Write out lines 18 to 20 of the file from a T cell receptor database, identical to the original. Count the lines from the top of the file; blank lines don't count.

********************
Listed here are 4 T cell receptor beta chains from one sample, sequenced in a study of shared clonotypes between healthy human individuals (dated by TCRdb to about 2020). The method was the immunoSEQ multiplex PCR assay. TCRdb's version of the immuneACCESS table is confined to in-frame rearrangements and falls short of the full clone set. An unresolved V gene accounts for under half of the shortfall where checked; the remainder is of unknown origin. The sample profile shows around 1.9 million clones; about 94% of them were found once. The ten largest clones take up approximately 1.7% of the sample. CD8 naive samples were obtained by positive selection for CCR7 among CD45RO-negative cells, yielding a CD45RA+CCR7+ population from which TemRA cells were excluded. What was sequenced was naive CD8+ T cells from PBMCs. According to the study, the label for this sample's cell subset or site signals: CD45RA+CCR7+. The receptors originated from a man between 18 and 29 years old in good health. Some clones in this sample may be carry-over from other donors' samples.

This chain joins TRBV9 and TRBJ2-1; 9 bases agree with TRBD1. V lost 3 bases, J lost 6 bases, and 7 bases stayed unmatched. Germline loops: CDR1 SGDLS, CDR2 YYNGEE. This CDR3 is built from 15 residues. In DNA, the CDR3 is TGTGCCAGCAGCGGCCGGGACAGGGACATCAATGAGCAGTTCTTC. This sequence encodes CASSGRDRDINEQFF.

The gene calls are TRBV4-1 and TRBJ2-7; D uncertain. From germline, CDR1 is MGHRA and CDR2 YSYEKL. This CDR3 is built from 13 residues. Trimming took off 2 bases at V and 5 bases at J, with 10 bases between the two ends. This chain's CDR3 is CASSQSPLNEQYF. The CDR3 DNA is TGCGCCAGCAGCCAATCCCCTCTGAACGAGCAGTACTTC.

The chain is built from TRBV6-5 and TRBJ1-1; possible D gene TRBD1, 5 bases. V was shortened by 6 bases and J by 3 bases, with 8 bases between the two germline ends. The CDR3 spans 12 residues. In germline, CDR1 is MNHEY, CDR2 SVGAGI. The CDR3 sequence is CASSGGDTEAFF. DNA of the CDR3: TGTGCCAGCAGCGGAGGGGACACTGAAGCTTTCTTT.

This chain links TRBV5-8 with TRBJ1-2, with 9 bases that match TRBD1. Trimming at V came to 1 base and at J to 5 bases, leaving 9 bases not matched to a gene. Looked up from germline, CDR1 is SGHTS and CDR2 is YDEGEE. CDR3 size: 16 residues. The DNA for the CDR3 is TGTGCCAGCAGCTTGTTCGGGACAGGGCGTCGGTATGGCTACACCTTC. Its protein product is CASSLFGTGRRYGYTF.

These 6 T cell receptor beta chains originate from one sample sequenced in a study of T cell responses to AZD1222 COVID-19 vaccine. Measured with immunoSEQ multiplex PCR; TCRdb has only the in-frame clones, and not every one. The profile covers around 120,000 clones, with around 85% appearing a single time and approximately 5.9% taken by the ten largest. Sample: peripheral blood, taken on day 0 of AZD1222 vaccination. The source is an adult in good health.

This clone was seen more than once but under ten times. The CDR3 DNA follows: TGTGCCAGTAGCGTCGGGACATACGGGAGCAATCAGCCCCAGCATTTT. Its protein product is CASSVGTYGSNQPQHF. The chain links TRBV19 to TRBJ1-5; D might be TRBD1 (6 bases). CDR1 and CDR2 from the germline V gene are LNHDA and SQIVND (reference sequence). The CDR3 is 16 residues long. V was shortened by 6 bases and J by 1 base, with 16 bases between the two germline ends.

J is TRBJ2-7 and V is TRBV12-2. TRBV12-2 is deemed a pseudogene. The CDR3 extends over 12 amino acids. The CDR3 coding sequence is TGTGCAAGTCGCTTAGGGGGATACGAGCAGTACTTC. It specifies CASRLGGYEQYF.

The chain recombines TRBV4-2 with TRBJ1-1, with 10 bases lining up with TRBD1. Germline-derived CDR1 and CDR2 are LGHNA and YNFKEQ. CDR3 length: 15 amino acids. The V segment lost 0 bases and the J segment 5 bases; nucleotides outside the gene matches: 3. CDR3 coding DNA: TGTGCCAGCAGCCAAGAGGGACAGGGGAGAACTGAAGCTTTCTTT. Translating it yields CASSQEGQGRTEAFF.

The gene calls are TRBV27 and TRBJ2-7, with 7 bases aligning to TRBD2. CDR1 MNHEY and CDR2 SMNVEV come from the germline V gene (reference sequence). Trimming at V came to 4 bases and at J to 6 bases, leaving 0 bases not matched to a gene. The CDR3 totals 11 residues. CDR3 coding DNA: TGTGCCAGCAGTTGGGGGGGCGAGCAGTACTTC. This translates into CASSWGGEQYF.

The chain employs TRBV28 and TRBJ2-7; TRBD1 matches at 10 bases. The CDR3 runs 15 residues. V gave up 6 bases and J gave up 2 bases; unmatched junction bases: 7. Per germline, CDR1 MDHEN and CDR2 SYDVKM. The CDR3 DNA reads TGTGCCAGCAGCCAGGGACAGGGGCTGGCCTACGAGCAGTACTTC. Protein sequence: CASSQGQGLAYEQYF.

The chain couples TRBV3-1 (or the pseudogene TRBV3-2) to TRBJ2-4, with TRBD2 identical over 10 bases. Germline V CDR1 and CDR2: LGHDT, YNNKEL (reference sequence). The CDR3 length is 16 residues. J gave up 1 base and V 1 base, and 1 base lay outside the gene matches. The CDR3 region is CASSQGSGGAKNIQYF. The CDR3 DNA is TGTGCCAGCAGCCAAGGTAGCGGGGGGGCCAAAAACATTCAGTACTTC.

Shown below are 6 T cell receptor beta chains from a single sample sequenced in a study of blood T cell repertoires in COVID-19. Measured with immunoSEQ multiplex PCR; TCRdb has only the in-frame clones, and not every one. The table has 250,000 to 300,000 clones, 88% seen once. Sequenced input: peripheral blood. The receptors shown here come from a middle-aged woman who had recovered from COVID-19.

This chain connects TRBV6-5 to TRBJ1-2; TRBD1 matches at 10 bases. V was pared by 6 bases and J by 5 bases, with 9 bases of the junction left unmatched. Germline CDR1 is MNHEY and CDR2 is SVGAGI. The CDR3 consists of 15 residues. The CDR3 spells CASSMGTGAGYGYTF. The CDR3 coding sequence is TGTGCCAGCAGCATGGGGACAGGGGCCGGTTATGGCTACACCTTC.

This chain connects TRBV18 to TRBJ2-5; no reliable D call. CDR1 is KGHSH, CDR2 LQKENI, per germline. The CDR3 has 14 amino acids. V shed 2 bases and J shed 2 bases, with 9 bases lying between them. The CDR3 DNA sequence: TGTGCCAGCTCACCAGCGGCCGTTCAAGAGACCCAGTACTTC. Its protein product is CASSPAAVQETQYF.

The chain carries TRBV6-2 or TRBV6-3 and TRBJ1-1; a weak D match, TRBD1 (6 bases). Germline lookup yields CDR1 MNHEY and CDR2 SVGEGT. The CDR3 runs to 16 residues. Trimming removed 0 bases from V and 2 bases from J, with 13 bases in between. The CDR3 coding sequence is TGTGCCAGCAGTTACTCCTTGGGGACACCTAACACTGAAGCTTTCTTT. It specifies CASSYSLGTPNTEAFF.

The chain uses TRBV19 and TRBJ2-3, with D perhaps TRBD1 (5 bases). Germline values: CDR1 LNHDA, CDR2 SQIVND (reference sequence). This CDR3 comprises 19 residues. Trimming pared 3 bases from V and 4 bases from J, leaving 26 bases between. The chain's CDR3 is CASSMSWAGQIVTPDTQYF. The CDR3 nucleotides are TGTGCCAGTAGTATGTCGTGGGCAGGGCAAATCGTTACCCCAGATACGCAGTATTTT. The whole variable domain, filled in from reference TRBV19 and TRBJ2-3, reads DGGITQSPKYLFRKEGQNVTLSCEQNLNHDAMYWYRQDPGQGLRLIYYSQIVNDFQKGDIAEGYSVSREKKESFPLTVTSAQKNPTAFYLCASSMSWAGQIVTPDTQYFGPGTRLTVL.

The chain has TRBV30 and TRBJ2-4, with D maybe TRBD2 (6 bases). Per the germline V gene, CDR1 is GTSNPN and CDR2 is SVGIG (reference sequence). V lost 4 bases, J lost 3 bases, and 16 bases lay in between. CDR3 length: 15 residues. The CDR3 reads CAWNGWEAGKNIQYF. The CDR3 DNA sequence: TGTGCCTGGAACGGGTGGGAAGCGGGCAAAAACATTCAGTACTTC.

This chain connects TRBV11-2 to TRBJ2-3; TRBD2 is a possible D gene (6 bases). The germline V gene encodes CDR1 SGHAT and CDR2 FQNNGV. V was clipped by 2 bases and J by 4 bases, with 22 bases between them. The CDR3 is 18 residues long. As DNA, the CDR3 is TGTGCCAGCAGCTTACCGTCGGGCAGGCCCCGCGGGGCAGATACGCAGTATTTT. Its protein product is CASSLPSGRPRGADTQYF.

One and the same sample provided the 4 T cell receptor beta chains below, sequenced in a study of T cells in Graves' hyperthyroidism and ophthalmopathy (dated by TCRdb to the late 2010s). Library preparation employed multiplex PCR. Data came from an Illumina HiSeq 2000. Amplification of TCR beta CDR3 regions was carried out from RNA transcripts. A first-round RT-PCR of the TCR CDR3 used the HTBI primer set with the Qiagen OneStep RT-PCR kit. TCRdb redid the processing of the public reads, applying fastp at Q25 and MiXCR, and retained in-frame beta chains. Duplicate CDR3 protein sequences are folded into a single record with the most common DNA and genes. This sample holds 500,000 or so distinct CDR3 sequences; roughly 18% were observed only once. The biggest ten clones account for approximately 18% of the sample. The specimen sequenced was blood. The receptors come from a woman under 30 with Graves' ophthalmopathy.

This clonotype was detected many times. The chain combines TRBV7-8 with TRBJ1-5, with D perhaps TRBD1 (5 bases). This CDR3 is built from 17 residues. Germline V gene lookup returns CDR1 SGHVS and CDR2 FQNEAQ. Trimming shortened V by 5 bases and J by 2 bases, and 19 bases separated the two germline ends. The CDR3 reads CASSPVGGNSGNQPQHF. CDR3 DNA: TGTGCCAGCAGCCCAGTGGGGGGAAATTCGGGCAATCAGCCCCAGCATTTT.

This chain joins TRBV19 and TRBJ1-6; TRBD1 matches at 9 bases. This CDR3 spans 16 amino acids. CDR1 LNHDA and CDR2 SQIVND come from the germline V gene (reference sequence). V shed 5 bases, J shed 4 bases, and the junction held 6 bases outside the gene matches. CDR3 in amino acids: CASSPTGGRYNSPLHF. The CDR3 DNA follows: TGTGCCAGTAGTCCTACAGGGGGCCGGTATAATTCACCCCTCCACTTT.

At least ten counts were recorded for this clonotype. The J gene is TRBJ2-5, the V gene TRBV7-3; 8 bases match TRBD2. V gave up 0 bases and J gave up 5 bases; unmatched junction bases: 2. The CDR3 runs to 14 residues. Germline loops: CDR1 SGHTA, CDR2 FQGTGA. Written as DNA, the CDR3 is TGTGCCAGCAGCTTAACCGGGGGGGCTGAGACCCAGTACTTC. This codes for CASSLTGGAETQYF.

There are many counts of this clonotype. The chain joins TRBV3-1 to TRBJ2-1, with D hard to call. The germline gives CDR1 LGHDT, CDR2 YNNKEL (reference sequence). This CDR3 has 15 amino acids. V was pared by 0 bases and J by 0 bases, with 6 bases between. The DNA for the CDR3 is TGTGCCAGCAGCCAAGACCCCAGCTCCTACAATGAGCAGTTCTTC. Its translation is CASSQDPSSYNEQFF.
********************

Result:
The chain has TRBV30 and TRBJ2-4, with D maybe TRBD2 (6 bases). Per the germline V gene, CDR1 is GTSNPN and CDR2 is SVGIG (reference sequence). V lost 4 bases, J lost 3 bases, and 16 bases lay in between. CDR3 length: 15 residues. The CDR3 reads CAWNGWEAGKNIQYF. The CDR3 DNA sequence: TGTGCCTGGAACGGGTGGGAAGCGGGCAAAAACATTCAGTACTTC.

This chain connects TRBV11-2 to TRBJ2-3; TRBD2 is a possible D gene (6 bases). The germline V gene encodes CDR1 SGHAT and CDR2 FQNNGV. V was clipped by 2 bases and J by 4 bases, with 22 bases between them. The CDR3 is 18 residues long. As DNA, the CDR3 is TGTGCCAGCAGCTTACCGTCGGGCAGGCCCCGCGGGGCAGATACGCAGTATTTT. Its protein product is CASSLPSGRPRGADTQYF.

One and the same sample provided the 4 T cell receptor beta chains below, sequenced in a study of T cells in Graves' hyperthyroidism and ophthalmopathy (dated by TCRdb to the late 2010s). Library preparation employed multiplex PCR. Data came from an Illumina HiSeq 2000. Amplification of TCR beta CDR3 regions was carried out from RNA transcripts. A first-round RT-PCR of the TCR CDR3 used the HTBI primer set with the Qiagen OneStep RT-PCR kit. TCRdb redid the processing of the public reads, applying fastp at Q25 and MiXCR, and retained in-frame beta chains. Duplicate CDR3 protein sequences are folded into a single record with the most common DNA and genes. This sample holds 500,000 or so distinct CDR3 sequences; roughly 18% were observed only once. The biggest ten clones account for approximately 18% of the sample. The specimen sequenced was blood. The receptors come from a woman under 30 with Graves' ophthalmopathy.